Axelrod on POTUS-SCOTUS SOTU Flap

By Jacqueline Klingebiel

Mar 14, 2010 10:52am

At least the President didn’t suggest carving Chief Justice Roberts a new spine from a banana.  The President’s top adviser told me in my “This Week” interview that that Chief Justice Roberts didn’t really have a point when he said the President’s State of the Union criticism of a court decision was “very troubling”. 

Axelrod suggested that Roberts should look to Teddy Roosevelt to see a real dust-up between the Executive and the Court. “You know, if he looks back 100 years, Theodore Roosevelt said of Oliver Wendell Holmes after he made a decision on an antitrust case that he didn't believe in, that Roosevelt thought was a bad decision, he said, I could carve out of a banana a judge with a stronger spine than him.  So things have been said about justices by presidents in the past that were far more personal than anything the president said here.”

When asked if Roberts had a point about the setting being inappropriate, Axelrod responded: "I really don't think so." 

Watch video HERE:

Read full transcript:
 
TAPPER:  I want to change to a couple of other subjects.  First of all, President Obama during his state of the union address criticized the Supreme Court decision, with the Supreme Court sitting there.  This week, Chief Justice John Roberts had this to say about how he  felt at the time.

(BEGIN VIDEO CLIP)

ROBERTS:  The image of having the members of one branch of government standing up, literally surrounding the Supreme Court, cheering and hollering, while the court, according to the requirements of protocol, has to sit there expressionless, I think is very troubling.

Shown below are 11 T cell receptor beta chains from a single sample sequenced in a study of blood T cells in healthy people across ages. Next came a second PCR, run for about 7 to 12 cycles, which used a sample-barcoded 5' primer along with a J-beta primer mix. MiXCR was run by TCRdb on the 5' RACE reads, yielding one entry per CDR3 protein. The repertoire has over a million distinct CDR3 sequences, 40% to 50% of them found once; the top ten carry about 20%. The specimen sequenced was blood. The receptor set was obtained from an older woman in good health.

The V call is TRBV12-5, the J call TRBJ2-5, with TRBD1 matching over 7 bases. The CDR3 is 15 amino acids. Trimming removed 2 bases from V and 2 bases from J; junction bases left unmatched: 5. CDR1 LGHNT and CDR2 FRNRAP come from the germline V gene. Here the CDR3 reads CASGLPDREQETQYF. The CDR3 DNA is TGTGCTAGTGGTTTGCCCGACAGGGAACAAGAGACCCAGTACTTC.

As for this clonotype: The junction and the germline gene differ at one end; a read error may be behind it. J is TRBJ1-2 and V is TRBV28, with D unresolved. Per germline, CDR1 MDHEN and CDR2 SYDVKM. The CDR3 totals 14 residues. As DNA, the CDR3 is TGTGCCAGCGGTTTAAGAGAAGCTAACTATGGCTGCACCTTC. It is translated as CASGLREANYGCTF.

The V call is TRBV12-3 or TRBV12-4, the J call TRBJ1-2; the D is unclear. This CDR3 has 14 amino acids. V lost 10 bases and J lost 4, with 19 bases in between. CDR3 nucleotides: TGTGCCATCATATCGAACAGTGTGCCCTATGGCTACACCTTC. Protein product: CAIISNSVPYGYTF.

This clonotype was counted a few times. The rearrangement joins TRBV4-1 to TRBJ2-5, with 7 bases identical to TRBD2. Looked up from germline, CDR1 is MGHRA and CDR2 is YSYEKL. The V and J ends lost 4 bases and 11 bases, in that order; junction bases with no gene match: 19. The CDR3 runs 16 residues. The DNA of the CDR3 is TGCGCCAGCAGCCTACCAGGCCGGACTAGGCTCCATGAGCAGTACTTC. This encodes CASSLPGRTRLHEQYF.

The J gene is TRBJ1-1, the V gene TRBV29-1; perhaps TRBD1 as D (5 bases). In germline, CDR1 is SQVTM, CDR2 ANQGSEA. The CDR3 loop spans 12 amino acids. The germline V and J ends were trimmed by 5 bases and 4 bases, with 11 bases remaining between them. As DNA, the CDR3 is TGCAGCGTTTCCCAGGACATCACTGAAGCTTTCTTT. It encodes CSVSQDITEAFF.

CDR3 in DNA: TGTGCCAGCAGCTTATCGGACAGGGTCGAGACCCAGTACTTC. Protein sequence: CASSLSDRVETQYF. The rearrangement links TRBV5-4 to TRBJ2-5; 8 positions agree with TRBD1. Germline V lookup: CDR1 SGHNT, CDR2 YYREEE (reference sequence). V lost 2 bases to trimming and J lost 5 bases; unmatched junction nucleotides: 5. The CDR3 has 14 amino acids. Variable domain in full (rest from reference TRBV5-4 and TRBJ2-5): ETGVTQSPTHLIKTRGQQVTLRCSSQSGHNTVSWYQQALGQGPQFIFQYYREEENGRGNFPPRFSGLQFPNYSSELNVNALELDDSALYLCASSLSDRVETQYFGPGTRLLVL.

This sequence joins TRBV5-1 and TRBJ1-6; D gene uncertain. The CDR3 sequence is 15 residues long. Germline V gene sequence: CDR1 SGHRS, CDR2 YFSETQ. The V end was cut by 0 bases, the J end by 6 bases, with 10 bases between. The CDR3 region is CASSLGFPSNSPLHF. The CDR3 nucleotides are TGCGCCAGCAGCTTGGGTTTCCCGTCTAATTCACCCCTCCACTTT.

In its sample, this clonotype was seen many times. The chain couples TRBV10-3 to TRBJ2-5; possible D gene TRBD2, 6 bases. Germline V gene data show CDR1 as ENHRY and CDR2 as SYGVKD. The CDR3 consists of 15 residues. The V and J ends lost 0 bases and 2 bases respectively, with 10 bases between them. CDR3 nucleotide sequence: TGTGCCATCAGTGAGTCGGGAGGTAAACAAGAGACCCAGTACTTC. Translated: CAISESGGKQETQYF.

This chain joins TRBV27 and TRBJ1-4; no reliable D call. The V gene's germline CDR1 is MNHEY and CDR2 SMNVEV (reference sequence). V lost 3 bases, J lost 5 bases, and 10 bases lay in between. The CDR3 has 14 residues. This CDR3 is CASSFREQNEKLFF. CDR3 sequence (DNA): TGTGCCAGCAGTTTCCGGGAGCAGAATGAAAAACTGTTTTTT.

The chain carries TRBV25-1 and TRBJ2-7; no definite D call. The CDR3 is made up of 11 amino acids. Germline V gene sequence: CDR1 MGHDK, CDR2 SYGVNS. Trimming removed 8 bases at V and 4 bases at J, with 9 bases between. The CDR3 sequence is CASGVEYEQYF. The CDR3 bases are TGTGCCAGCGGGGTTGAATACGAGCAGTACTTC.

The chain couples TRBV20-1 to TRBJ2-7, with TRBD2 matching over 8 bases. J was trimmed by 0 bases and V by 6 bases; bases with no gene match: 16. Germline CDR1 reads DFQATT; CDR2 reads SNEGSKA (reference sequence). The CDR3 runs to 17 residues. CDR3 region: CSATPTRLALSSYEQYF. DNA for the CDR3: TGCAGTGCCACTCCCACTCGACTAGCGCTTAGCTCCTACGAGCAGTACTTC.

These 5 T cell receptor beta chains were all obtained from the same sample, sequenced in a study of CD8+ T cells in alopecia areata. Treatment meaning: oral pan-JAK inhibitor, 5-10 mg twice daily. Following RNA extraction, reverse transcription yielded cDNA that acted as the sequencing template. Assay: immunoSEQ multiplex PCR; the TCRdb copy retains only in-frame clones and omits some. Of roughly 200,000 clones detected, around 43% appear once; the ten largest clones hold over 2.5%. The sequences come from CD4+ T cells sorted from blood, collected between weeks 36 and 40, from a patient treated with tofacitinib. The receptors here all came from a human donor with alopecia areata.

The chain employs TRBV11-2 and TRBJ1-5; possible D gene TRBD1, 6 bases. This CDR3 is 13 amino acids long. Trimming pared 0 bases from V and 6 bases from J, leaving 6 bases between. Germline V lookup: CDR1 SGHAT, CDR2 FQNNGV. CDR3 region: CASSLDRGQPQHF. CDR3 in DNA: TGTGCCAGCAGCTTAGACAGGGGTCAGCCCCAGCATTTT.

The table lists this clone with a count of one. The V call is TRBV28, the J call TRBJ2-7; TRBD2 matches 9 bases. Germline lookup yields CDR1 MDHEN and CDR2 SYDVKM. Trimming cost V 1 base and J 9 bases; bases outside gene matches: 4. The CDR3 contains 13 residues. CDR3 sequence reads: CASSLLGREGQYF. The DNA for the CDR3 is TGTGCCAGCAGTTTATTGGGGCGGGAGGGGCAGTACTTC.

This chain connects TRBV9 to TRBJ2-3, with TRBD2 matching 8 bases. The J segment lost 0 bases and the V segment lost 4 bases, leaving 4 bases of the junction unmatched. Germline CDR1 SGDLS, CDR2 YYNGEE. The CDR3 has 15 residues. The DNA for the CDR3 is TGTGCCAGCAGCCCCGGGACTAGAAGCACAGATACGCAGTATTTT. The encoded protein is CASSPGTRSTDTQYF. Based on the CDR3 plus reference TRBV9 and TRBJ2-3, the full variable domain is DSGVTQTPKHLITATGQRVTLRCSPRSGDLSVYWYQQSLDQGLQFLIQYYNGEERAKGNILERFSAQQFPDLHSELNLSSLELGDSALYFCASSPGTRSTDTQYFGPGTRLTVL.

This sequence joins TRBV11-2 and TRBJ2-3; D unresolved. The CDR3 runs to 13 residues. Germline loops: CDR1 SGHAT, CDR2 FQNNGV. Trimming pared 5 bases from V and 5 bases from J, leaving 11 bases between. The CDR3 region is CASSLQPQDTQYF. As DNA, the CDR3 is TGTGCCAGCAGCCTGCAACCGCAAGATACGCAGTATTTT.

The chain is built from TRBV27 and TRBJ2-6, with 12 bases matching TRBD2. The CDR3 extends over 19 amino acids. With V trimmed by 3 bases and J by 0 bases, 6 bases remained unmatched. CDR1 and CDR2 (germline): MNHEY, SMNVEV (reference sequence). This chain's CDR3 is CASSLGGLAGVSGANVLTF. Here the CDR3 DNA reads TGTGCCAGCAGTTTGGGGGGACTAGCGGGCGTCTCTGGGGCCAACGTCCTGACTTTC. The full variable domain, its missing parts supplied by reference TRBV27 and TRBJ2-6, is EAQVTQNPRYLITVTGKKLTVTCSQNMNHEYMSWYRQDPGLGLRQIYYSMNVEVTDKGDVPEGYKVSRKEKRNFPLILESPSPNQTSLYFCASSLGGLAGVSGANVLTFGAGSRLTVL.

(END VIDEO CLIP)

TAPPER:  Doesn't Justice Roberts have a point?  Not on the substance
of what President Obama was saying about the decision, obviously the
president can say whatever he wants.  But doesn't he have a point about the appropriateness of that setting?

AXELROD:  You know, I really don't think so, and I think Justice Roberts is a student of history.  You know, if he looks back 100 years, Theodore Roosevelt said of Oliver Wendell Holmes after he made a decision on an antitrust case that he didn't believe in, that Roosevelt thought was a bad decision, he said, I could carve out of a banana a judge with a stronger spine than him.  So things have been said about justices by presidents in the past that were far more personal than anything the president said here.  But thinking about Teddy Roosevelt, I wonder what he would think about a bill that essentially allows for a corporate takeover of our elections, or a court decision.  And that's what we're dealing with here.  Under the ruling of the Supreme Court, any lobbyist could go into any legislator and say, if you don't vote our way on this bill, we're going to run a million-dollar campaign against you in your district.  And that is a threat to our democracy.  It's going to further reduce the voice of the American people, and it's something we have to push back vigorously on.

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